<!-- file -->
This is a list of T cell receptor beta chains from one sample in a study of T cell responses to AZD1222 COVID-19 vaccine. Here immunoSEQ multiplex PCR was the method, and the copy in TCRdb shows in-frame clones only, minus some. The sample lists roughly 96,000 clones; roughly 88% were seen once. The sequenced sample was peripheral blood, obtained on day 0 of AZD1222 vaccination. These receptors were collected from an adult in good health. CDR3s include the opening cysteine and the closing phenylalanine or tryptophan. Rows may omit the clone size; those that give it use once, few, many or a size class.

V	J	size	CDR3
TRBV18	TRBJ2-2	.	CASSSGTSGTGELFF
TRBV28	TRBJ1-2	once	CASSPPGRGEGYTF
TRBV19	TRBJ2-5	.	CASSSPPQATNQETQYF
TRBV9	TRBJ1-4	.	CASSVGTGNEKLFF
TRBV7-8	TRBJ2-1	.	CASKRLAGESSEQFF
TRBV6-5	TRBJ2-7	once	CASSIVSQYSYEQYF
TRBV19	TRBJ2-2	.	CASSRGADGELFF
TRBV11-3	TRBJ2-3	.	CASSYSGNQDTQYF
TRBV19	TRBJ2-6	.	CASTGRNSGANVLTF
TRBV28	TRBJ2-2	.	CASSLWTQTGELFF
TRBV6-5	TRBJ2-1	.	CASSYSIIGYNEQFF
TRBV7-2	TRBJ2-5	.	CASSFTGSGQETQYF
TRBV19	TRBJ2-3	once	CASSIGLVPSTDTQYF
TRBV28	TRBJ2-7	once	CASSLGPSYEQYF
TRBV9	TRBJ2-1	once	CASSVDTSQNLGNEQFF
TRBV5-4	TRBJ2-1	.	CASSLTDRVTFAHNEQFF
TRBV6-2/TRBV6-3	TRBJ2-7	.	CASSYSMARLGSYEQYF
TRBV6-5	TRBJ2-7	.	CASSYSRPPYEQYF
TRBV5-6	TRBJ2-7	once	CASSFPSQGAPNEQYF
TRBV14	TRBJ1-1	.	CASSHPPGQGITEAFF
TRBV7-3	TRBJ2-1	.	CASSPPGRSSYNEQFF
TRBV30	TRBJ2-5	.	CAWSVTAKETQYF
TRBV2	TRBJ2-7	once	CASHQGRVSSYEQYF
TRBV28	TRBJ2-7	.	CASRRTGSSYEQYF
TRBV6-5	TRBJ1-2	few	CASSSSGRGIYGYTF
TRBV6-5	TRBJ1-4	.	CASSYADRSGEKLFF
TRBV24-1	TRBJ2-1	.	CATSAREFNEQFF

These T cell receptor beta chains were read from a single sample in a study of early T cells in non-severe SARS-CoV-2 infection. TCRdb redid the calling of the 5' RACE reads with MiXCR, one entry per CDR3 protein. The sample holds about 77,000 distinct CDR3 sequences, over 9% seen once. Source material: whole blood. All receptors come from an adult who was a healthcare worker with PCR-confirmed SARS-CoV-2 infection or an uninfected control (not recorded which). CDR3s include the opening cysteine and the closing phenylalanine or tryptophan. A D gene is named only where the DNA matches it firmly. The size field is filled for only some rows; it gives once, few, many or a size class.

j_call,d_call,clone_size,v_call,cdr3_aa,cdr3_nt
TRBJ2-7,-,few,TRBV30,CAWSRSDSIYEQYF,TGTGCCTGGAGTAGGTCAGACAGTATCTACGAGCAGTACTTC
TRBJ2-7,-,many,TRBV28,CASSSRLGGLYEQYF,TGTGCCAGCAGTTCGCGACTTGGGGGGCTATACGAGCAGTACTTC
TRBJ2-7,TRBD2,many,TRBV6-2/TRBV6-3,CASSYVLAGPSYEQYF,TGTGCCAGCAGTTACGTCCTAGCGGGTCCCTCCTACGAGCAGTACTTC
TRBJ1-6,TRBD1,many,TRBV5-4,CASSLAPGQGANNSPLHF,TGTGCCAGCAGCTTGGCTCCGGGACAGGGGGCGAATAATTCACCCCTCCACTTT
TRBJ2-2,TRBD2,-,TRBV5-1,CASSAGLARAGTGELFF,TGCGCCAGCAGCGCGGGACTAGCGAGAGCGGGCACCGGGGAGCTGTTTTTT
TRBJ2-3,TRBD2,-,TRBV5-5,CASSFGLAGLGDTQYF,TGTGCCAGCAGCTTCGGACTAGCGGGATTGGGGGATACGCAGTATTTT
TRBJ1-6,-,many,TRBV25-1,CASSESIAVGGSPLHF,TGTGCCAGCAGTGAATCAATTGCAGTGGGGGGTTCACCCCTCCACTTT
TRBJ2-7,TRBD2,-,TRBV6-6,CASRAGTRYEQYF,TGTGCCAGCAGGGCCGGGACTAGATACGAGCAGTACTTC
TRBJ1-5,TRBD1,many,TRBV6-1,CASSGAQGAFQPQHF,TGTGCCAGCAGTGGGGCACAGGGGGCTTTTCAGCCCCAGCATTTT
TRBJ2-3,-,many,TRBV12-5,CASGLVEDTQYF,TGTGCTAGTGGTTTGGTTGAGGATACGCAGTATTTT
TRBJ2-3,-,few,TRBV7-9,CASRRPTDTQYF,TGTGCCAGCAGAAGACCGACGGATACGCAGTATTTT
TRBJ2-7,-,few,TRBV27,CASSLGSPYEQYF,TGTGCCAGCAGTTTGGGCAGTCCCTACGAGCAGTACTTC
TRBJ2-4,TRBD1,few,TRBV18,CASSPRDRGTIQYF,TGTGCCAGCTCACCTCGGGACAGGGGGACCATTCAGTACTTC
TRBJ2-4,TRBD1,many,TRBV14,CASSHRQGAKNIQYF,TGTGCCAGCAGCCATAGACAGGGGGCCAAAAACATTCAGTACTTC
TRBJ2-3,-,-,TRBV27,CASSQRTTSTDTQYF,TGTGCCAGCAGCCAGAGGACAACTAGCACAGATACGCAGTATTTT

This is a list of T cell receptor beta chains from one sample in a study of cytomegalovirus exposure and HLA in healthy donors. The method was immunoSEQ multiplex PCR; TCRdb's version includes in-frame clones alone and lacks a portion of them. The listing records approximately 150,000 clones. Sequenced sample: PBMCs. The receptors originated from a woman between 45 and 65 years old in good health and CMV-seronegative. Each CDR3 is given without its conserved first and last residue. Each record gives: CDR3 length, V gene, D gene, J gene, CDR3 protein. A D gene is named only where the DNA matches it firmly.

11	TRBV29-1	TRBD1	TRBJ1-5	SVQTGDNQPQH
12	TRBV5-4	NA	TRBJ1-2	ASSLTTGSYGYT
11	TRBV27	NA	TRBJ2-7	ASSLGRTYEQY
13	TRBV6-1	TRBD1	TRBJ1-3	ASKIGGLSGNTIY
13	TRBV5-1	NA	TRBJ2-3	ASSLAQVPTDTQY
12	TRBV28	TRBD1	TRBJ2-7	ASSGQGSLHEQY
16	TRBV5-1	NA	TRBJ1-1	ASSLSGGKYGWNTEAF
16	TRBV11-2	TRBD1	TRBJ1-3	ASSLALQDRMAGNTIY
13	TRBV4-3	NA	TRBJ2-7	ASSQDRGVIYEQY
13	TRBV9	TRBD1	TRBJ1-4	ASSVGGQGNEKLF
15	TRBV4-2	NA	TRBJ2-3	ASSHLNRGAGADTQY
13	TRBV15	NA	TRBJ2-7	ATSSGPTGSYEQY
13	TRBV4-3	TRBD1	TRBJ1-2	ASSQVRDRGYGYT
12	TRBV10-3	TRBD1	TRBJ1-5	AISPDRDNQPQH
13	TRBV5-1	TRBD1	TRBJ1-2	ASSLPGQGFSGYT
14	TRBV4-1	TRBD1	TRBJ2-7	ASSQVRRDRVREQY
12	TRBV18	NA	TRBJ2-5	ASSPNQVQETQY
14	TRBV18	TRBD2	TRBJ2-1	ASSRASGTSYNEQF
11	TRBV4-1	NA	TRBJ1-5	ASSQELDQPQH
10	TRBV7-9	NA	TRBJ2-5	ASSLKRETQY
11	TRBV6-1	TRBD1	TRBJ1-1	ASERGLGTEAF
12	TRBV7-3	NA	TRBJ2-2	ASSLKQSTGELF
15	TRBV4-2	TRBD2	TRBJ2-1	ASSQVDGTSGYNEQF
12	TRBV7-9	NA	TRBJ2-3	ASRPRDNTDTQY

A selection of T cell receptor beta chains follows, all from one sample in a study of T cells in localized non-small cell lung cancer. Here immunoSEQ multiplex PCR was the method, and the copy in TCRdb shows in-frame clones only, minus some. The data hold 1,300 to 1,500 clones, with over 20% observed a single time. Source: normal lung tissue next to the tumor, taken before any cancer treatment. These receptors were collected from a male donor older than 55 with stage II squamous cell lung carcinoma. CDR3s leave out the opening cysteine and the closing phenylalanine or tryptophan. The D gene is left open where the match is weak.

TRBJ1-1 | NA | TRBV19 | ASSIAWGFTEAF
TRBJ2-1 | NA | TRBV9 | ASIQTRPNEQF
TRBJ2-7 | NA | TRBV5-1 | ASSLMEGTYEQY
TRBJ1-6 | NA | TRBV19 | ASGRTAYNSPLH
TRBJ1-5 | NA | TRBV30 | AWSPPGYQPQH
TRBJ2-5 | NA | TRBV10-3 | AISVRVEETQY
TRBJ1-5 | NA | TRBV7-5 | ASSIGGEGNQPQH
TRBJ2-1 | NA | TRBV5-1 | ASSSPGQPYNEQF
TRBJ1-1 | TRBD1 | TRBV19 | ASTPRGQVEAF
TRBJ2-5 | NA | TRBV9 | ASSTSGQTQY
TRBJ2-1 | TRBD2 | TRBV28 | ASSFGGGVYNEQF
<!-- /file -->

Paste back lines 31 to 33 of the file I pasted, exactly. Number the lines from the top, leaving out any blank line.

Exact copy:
j_call,d_call,clone_size,v_call,cdr3_aa,cdr3_nt
TRBJ2-7,-,few,TRBV30,CAWSRSDSIYEQYF,TGTGCCTGGAGTAGGTCAGACAGTATCTACGAGCAGTACTTC
TRBJ2-7,-,many,TRBV28,CASSSRLGGLYEQYF,TGTGCCAGCAGTTCGCGACTTGGGGGGCTATACGAGCAGTACTTC